Whatever the many talents Chris Richardson brings to racing's table as managing director of David and Patricia Thompson's Cheveley Park Stud, and guardian of the successful and influential establishment's racing interests, they are surely the diplomatic service's loss. Yesterday morning in Newmarket Robert Winston partnered the Thompson's high-class three-year-old filly Spacious in her work, rather than her stable's regular jockey, Jamie Spencer. The new hands on the reins, coupled with some other incontrovertible facts, raised eyebrows and questions.
Richardson, however, is the perfect mandarin, neither confirming nor denying that Spencer would be replaced in future on James Fanshawe-trained horses who carry the red, white and blue silks. "There is no rift between Jamie Spencer and Cheveley Park Stud," he said. "We are not saying he will ride our horses in future, and we're not saying he won't. But Mr and Mrs Thompson wish to be flexible and keep their options open."
Cheveley Park Stud has had 116 runners this year, from eight different yards. Most have come from Sir Michael Stoute's, with eight of the 24 winners ridden by Ryan Moore and two by Spencer, the Fanshawe pair Cesare – like Spacious twice placed in Group One races this term – and Pediment.
Spencer, last season's joint champion jockey, has found winners harder to come by than usual this year; his total of 87 is by some way the lowest at this stage of the campaign since his return to Britain three years ago after his ill-starred stint at Ballydoyle. He has also come in for overt criticism for over-reliance on his favoured hold-up riding style – Cesare, for instance, failed to find a way through when a close fourth in the Queen Anne Stakes – and has been replaced more than once, notably on one-time Classic hope Curtain Call and on progressive three-year-old Generous Thought, who scored under Winston at Newmarket last month.
"He has a particular style," said Richardson, "which suits some horses and not others. And there are occasions when Mr and Mrs Thompson might like the horses ridden slightly differently. We like to be able to use the best available on the day."
The deal cuts both ways, for in last season's Queen Elizabeth II Stakes Spencer opted to ride second-placed Excellent Art for Aidan O'Brien, rather than Cesare, who was fourth. "He has the right to make a choice, and Mr and Mrs Thompson have that right too," added Richardson.
Spacious, absent since her fourth in the Coronation Stakes at the Royal meeting in June, will have a low-key outing next month as part of her build-up to anther try at the highest level in the Sun Chariot Stakes at Newmarket in October.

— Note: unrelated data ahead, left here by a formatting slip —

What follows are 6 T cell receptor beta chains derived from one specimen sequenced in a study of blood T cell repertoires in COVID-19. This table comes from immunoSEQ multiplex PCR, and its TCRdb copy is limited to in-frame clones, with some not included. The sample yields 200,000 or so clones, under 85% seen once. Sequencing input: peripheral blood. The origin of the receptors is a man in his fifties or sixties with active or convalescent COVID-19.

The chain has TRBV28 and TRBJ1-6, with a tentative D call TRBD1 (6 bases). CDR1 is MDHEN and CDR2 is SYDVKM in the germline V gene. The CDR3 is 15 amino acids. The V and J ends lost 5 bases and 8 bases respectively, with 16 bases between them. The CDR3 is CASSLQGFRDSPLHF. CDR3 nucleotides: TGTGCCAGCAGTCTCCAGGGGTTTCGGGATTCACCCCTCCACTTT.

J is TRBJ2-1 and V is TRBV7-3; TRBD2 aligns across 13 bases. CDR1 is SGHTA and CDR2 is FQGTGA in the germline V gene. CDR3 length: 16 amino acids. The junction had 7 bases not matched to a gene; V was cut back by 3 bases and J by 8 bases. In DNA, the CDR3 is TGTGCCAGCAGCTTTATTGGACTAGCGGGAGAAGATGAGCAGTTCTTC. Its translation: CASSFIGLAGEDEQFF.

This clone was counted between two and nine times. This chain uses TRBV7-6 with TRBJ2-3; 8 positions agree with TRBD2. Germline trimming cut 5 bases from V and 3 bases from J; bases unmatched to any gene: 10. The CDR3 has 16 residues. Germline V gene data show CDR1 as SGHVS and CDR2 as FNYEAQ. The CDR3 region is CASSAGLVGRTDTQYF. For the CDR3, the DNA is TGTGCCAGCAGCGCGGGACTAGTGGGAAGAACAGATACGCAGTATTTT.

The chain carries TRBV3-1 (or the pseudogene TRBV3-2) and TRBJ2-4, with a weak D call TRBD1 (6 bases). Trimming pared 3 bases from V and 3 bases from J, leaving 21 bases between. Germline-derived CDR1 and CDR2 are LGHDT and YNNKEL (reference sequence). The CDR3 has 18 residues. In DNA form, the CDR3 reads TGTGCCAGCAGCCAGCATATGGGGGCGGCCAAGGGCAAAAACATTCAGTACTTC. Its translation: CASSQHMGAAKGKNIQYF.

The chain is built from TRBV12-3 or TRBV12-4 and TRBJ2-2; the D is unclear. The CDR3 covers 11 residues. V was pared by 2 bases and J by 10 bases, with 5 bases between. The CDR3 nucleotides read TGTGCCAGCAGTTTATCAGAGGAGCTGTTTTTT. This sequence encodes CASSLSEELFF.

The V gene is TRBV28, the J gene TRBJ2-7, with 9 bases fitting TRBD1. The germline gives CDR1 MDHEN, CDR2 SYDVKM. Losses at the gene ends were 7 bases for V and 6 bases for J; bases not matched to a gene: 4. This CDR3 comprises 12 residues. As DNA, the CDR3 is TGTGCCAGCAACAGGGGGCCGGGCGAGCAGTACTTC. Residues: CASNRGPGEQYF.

With the St Leger only 16 days away, 24 horses remain in the ring after yesterday's declaration stage. The next cut-off point comes on Monday week, also the time for any £45,000 supplementary entries of which John Gosden-trained Centennial, the 4-1 favourite with race sponsors Ladbrokes since winning the Great Voltigeur Stakes, may be one.
As is the norm for high-profile contests, there is mass representation from Ballydoyle. O'Brien, who has won the oldest and longest Classic three times, has removed nine candidates, including the Irish Oaks winner, Moonstone, but still has nine in contention, including Irish Derby winner Frozen Fire, although Alessandro Volta is perceived as a more likely leader of that pack.
The Godolphin team has won four St Legers and will rely solely on Campanologist this time; Sir Michael Stoute, still searching for his first success, has four to chose from: Conduit, Patkai, Doctor Fremantle and Warringah. The last filly to win on Town Moor was User Friendly 16 years ago; two of her sex remain on the list, fellow Oaks heroine Look Here and Unsung Heroine. The last-named, trained by Tommy Stack, has been well supported since she took a Cork Group Three earlier this month.
Stoute's Newmarket neighbour Geoff Wragg is another leader in his field never to have won a St Leger, and now he never will, for he is to retire at the end of the season. After spending 30 years as assistant to his father, Harry, Wragg, now 78, took over Abington Place Stables in 1983, the year he sent out his only domestic Classic winner, Teenoso.
* Kirsty Milczarek, who rode out her apprentices' allowance 16 days ago, has picked up a ban of 16 days, four of them deferred. The punishment comes in the wake of one instance of interference too many, when she breached the rules when winning on Regal Royale at Lingfield. Her suspension starts on Sunday.
ST LEGER (Doncaster, 13 September): Ladbrokes: 4-1 Centennial (needs to be supplemented), 5-1 Conduit, Look Here, 6-1 Alessandro Volta, 12-1 Unsung Heroine, Top Lock, 14-1 Doctor Fremantle, 20-1 Campanologist, Washington Irving, 33-1 others.